|Some workplace HIV transmission questions
Nov 17, 2000
I would appreciated if you could answer this question as it is causing me some anxiety. Recently I was scratched by a HIV+ person in the workplace and I am concerned this may have put me at risk (I could not see any blood coming out of my scratch so I imagine that means the skin wasn't broken). Have there been many incidents of transmission this way or should I not be concerned.
Also could you please tell me approximately how long HIV survives outside the body in an exposed environment e.g. drops of blood on a towel.
| Response from Ms. Gabriel
I am so glad you asked this question! First, the basics. HIV can be transmitted by four body fluids: blood, semen, vaginal fluids & breast milk. One of these fluids has to come into contact with your blood stream in order to cause an infection. This can happen by (1)having unprotected sex with an infected partner; (2)sharing contaminated needles; (3)receiving infected blood; or (4)being born to an infected mother.
That said, ask yourself the this question: "Did one of the four body fluids come into contact with my blood stream?" If the answer is "no" you have not been at risk. There have no cases of HIV transmission this way -- only the four ways described above.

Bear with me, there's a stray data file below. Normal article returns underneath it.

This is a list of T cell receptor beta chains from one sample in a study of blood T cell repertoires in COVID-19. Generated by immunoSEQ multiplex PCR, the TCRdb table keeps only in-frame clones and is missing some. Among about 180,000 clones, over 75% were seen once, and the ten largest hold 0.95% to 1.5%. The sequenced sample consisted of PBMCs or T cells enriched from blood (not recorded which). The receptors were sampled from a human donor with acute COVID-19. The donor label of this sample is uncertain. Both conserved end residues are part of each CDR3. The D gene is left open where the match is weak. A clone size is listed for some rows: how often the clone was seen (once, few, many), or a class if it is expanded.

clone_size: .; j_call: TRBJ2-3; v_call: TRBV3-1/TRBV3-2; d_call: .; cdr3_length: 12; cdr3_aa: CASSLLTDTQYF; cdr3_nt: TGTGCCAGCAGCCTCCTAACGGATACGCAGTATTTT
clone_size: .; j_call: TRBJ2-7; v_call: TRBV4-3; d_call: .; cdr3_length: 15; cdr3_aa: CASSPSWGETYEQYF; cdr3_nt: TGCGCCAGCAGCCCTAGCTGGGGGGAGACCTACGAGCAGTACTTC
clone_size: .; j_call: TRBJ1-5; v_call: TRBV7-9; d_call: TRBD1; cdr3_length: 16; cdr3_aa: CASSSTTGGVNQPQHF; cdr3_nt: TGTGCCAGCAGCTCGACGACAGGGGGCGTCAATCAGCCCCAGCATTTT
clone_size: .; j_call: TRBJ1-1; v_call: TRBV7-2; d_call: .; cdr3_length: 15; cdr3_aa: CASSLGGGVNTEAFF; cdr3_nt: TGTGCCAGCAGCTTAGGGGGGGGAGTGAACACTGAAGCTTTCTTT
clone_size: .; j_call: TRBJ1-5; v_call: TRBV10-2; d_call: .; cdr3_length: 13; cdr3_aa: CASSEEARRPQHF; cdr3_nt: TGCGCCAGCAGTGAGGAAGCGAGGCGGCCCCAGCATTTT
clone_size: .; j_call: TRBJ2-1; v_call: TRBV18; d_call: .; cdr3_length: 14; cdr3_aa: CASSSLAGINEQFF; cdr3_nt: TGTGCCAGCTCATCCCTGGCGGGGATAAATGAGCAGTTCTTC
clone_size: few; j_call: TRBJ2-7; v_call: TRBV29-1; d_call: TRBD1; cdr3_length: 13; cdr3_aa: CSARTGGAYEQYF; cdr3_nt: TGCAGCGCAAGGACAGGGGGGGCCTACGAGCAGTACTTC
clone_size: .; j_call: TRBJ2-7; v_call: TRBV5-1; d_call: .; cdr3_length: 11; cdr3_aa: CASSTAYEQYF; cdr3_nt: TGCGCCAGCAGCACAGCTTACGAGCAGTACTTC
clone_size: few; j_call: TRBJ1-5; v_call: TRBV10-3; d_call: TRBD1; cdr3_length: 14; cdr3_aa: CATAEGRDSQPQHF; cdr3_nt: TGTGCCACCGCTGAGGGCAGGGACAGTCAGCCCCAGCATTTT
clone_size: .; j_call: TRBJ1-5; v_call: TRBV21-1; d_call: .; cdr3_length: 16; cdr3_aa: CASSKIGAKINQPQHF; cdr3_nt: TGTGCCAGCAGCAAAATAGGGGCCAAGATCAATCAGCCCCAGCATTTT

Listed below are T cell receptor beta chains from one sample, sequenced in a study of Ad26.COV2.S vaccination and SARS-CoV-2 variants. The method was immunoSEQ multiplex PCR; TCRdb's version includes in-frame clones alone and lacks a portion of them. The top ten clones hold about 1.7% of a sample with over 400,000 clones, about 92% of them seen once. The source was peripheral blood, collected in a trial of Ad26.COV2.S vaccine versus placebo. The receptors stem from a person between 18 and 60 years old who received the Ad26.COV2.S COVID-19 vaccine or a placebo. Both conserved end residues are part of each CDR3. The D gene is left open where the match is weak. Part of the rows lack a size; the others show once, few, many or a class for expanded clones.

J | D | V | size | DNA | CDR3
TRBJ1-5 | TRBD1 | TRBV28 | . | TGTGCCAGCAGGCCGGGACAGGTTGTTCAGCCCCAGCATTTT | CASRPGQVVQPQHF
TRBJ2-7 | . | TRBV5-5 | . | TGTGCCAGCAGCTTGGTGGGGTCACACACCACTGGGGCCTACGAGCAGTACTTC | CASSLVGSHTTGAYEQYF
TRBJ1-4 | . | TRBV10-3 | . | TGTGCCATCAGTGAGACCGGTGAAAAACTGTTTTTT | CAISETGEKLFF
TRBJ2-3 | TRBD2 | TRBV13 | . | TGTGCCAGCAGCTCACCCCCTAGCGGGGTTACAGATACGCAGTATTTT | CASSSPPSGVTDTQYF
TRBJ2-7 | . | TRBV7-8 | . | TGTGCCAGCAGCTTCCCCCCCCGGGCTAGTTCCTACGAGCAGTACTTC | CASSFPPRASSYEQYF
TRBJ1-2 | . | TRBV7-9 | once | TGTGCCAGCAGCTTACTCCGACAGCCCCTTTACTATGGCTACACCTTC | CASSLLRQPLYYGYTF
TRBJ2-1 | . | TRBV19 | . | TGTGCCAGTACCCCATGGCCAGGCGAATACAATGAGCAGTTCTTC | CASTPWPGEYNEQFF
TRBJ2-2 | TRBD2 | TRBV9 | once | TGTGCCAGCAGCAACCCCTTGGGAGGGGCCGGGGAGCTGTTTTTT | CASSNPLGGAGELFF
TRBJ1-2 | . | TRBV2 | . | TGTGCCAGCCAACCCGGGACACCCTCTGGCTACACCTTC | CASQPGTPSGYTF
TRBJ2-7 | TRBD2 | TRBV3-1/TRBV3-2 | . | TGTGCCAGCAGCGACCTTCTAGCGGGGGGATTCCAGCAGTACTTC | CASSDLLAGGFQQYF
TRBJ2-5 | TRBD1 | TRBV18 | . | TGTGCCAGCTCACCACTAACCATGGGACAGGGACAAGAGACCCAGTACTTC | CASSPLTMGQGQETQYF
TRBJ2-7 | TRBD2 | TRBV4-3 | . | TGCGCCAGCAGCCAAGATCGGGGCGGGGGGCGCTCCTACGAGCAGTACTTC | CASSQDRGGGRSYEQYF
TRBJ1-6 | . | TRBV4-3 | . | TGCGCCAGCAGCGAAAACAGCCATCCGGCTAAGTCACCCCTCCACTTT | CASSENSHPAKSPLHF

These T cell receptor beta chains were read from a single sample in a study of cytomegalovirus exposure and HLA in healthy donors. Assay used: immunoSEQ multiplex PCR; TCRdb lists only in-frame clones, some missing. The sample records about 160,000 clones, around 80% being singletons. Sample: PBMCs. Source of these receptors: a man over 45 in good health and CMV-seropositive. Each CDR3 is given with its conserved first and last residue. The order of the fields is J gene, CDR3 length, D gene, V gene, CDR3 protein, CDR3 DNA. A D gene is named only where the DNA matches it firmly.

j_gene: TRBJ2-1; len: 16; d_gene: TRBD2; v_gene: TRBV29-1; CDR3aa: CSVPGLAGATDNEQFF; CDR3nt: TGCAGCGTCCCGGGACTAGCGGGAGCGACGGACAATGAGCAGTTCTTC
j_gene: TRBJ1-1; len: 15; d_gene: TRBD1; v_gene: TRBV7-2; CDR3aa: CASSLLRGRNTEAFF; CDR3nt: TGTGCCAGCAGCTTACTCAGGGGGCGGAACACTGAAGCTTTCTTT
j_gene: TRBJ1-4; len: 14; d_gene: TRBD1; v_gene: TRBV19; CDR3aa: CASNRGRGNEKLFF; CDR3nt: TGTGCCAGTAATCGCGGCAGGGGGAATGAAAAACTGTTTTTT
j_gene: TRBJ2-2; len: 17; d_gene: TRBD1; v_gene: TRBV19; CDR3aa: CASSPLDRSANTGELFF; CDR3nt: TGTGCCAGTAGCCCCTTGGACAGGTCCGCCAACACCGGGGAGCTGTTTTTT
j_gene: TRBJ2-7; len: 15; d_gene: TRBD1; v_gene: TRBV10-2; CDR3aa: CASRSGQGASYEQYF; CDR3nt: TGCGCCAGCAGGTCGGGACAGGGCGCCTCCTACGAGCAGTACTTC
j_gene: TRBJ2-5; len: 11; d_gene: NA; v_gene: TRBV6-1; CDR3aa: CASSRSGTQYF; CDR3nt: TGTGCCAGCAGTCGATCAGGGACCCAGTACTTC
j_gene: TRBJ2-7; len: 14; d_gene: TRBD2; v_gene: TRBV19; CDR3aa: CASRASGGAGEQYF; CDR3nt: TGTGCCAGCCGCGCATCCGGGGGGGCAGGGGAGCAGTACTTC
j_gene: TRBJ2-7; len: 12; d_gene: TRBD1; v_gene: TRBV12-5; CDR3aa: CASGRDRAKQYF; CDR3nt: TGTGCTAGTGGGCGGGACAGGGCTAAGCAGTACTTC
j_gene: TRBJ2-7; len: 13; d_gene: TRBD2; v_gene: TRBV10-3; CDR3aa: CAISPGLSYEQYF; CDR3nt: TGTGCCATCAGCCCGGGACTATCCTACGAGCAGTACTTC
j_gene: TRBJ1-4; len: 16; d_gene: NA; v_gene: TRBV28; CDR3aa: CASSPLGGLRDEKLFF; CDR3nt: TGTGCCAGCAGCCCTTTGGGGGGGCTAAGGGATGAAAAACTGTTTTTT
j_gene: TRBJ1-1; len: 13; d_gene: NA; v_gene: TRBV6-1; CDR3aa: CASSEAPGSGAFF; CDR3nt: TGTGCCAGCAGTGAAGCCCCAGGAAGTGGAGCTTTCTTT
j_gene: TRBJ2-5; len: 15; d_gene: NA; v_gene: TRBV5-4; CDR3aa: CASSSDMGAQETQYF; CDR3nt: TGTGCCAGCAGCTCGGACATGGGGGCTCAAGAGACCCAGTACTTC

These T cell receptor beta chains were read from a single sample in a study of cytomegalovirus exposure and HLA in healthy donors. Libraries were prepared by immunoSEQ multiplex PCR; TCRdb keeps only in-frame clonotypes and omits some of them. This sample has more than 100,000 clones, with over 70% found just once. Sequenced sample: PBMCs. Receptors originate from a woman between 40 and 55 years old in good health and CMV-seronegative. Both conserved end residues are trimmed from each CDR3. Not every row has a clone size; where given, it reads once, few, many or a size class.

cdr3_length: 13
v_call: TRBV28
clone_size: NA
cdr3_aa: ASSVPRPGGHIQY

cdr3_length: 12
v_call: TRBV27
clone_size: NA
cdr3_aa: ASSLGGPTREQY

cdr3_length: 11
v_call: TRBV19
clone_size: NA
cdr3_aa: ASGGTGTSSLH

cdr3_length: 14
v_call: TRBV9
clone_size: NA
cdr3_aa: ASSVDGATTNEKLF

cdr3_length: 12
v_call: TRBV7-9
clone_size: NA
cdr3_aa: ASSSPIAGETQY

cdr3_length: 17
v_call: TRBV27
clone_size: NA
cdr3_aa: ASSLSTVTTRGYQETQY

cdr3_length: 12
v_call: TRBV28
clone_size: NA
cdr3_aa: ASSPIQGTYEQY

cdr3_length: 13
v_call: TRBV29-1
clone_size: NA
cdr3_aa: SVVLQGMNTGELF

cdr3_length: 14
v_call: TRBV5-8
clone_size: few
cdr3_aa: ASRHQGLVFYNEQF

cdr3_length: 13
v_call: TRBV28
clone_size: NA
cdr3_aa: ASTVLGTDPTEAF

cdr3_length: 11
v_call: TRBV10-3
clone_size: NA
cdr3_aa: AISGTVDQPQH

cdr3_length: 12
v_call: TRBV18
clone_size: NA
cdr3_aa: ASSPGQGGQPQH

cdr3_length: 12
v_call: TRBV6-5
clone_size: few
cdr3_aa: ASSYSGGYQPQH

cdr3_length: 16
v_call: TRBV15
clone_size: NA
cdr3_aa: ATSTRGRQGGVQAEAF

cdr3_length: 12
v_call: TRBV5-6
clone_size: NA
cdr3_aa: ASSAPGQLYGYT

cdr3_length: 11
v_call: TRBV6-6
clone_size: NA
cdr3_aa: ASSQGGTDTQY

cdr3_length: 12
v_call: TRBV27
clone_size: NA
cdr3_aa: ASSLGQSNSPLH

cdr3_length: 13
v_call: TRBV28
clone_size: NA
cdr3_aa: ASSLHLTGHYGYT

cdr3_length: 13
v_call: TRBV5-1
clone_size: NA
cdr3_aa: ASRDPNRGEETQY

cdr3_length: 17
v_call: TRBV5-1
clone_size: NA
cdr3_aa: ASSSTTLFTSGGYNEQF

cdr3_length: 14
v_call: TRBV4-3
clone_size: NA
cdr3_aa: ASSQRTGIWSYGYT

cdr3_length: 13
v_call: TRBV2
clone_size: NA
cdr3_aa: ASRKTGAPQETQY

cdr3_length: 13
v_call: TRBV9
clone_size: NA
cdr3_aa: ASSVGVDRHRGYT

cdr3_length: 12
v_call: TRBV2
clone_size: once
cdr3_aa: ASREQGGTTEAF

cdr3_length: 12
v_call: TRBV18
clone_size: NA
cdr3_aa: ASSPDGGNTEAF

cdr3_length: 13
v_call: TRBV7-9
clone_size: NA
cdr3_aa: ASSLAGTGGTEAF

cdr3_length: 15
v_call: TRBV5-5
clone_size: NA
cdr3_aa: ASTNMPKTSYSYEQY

Now, how long does HIV live outside the body? Another great question. The easy answer is: not long. Heat, light and air all inactivate the virus. HIV is extremely fragile outside the body. In the blood-on-a-towel scenario, the answer would be seconds. But, again, how would that blood get into contact with your blood stream? In that example, you bigger risk would be hepatitis B or C. This is why universal precautions or standards (using a barrier when blood is present)are essential. You (and anyone else) probably don't know the HIV or hepatitis status of most people's blood. Treat all blood as if it's infectious. That's what keeps doctors, nurses, and paramedics alive.
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